Being properly prepared is one of the keys to surviving an emergency or a disaster. In order to be prepared, people need appropriate education in preparedness, which includes elements of prevention, and planning. There is a definite need to better prepare our nation's citizens in order for them to safely respond in times of a disaster. It also seems likely that the earlier concepts and skills are learned, the easier those concepts and skills would be to remember and the more proficient one would become in implementing them. Therefore, it seems appropriate to teach emergency preparedness concepts and skills early on in the educational process. This means that significant efforts need to be directed toward learning, what impediments currently exist, what is helpful, and how preparedness concepts and skills can be taught to our children. A survey was distributed to third, fourth, and fifth grade teachers, asking them questions about emergency preparedness lessons in the classroom. Results indicated that the majority of teachers would be willing to teach emergency preparedness if the curriculum met current academic standards and they were given adequate resources to teach this subject. This study provides ideas, concepts and motivation for teachers to use in a cross-curricular approach to teaching emergency preparedness in the classroom. This is accomplished by presenting examples of newly developed curriculum/lesson plans that meet state academic standards, based on the current Community Emergency Response Team program and on children's fiction literature for the appropriate age group. A list of literature that could be used in this development is also provided in this study.

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Created

Date Created
  • 2011

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The ecology of the plankton communities of two desert reservoirs

Description

In 2010, a monthly sampling regimen was established to examine ecological differences in Saguaro Lake and Lake Pleasant, two Central Arizona reservoirs. Lake Pleasant is relatively deep and clear, while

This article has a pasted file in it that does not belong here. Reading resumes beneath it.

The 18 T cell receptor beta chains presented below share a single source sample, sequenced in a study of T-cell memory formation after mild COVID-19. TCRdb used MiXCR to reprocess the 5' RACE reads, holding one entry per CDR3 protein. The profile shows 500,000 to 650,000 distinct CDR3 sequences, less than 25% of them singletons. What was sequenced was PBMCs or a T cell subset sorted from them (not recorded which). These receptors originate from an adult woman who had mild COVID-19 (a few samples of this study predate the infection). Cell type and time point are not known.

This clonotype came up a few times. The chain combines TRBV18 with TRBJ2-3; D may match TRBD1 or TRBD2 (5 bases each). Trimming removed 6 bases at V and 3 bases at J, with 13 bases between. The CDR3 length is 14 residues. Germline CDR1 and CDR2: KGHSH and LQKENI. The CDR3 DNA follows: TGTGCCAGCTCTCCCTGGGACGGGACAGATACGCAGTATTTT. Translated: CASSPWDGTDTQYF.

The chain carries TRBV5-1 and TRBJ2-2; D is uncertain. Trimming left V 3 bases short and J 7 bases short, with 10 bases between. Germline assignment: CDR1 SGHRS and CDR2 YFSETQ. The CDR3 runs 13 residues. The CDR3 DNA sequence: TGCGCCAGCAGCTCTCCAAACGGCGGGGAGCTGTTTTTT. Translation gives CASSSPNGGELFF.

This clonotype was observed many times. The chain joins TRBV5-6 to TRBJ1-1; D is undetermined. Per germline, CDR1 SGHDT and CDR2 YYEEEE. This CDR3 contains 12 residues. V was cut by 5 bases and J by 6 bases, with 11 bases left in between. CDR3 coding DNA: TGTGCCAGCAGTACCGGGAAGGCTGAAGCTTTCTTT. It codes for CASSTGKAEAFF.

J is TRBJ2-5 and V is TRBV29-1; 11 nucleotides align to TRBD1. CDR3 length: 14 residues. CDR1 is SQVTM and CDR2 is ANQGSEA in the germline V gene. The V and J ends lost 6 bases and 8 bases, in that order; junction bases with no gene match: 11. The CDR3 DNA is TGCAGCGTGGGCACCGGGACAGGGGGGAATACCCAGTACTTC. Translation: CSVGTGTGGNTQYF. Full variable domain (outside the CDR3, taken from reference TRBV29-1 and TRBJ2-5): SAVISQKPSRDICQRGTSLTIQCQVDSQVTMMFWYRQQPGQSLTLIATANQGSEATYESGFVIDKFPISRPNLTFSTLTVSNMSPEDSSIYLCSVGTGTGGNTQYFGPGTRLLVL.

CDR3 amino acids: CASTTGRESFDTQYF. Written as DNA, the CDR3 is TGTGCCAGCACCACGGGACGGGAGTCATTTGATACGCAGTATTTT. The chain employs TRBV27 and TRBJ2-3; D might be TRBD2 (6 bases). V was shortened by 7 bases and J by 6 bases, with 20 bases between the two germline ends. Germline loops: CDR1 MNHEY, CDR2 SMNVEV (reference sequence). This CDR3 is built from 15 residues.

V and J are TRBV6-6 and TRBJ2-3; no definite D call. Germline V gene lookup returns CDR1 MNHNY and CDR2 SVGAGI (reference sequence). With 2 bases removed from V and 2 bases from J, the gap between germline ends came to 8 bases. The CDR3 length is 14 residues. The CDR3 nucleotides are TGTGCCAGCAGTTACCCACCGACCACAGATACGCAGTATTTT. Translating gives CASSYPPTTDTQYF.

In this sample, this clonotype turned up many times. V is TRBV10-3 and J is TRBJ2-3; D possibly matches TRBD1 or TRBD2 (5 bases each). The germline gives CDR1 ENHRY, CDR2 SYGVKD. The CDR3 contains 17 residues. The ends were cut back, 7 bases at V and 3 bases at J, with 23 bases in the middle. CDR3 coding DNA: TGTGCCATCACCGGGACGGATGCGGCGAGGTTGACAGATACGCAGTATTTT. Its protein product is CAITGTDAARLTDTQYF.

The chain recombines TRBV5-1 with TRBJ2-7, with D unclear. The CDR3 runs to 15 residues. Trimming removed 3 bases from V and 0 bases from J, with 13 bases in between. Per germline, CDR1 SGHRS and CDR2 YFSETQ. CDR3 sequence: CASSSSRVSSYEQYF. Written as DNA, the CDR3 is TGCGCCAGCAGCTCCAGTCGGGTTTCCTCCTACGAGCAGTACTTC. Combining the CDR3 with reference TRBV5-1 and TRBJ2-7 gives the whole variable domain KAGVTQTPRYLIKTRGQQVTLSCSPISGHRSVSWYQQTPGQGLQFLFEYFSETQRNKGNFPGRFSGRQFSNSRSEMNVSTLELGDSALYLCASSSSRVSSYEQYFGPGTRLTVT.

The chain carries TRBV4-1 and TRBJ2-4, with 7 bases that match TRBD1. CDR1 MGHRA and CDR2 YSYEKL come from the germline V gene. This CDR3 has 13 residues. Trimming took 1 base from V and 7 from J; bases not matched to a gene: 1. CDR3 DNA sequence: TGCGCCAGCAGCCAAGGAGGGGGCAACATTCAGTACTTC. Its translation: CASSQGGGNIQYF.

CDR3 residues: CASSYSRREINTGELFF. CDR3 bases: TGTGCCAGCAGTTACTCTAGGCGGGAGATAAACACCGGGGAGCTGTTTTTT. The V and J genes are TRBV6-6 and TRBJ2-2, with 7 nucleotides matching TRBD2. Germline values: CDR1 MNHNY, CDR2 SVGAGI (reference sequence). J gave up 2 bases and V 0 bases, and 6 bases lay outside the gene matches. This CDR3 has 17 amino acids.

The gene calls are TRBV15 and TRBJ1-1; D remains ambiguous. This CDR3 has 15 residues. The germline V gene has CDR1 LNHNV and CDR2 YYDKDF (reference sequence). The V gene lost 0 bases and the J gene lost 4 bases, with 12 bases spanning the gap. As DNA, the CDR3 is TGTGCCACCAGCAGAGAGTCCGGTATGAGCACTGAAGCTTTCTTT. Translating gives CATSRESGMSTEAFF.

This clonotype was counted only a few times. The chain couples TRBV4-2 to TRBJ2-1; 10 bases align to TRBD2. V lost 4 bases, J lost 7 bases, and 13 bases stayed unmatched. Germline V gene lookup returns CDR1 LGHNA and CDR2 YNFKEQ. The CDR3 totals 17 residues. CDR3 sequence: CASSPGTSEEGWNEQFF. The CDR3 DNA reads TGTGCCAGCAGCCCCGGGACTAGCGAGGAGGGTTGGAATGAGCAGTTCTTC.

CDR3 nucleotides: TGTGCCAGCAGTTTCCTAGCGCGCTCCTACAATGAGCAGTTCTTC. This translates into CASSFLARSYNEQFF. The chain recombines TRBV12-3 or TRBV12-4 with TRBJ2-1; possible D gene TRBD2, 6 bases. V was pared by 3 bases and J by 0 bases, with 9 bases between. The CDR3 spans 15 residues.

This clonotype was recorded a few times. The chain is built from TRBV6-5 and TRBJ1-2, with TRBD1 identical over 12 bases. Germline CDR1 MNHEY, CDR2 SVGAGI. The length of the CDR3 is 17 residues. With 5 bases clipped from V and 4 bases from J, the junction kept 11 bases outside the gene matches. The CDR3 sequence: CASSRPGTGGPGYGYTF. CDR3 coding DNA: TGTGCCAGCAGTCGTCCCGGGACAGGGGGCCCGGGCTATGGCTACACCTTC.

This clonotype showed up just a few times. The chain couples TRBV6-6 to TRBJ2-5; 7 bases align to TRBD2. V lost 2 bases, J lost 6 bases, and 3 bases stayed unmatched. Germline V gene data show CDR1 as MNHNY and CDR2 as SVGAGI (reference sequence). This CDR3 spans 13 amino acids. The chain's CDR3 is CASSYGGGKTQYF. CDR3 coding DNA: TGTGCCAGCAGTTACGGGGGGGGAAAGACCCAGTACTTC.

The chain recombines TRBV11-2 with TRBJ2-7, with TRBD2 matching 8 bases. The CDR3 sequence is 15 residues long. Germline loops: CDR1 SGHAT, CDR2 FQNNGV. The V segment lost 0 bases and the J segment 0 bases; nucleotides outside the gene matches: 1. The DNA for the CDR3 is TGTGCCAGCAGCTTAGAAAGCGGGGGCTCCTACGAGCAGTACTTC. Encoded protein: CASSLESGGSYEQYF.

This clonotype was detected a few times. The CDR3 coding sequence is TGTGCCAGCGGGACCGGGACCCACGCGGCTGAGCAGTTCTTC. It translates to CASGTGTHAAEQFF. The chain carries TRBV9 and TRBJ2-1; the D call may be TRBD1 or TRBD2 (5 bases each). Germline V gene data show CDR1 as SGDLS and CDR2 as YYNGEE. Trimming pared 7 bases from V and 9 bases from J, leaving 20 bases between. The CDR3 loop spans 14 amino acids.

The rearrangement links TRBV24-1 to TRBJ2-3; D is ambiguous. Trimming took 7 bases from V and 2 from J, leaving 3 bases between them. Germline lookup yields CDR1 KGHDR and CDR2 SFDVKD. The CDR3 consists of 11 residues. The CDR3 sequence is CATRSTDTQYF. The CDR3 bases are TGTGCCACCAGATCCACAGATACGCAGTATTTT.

In 2010, a monthly sampling regimen was established to examine ecological differences in Saguaro Lake and Lake Pleasant, two Central Arizona reservoirs. Lake Pleasant is relatively deep and clear, while Saguaro Lake is relatively shallow and turbid. Preliminary results indicated that phytoplankton biomass was greater by an order of magnitude in Saguaro Lake, and that community structure differed. The purpose of this investigation was to determine why the reservoirs are different, and focused on physical characteristics of the water column, nutrient concentration, community structure of phytoplankton and zooplankton, and trophic cascades induced by fish populations. I formulated the following hypotheses: 1) Top-down control varies between the two reservoirs. The presence of piscivore fish in Lake Pleasant results in high grazer and low primary producer biomass through trophic cascades. Conversely, Saguaro Lake is controlled from the bottom-up. This hypothesis was tested through monthly analysis of zooplankton and phytoplankton communities in each reservoir. Analyses of the nutritional value of phytoplankton and DNA based molecular prey preference of zooplankton provided insight on trophic interactions between phytoplankton and zooplankton. Data from the Arizona Game and Fish Department (AZGFD) provided information on the fish communities of the two reservoirs. 2) Nutrient loads differ for each reservoir. Greater nutrient concentrations yield greater primary producer biomass; I hypothesize that Saguaro Lake is more eutrophic, while Lake Pleasant is more oligotrophic. Lake Pleasant had a larger zooplankton abundance and biomass, a larger piscivore fish community, and smaller phytoplankton abundance compared to Saguaro Lake. Thus, I conclude that Lake Pleasant was controlled top-down by the large piscivore fish population and Saguaro Lake was controlled from the bottom-up by the nutrient load in the reservoir. Hypothesis 2 stated that Saguaro Lake contains more nutrients than Lake Pleasant. However, Lake Pleasant had higher concentrations of dissolved nitrogen and phosphorus than Saguaro Lake. Additionally, an extended period of low dissolved N:P ratios in Saguaro Lake indicated N limitation, favoring dominance of N-fixing filamentous cyanobacteria in the phytoplankton community in that reservoir.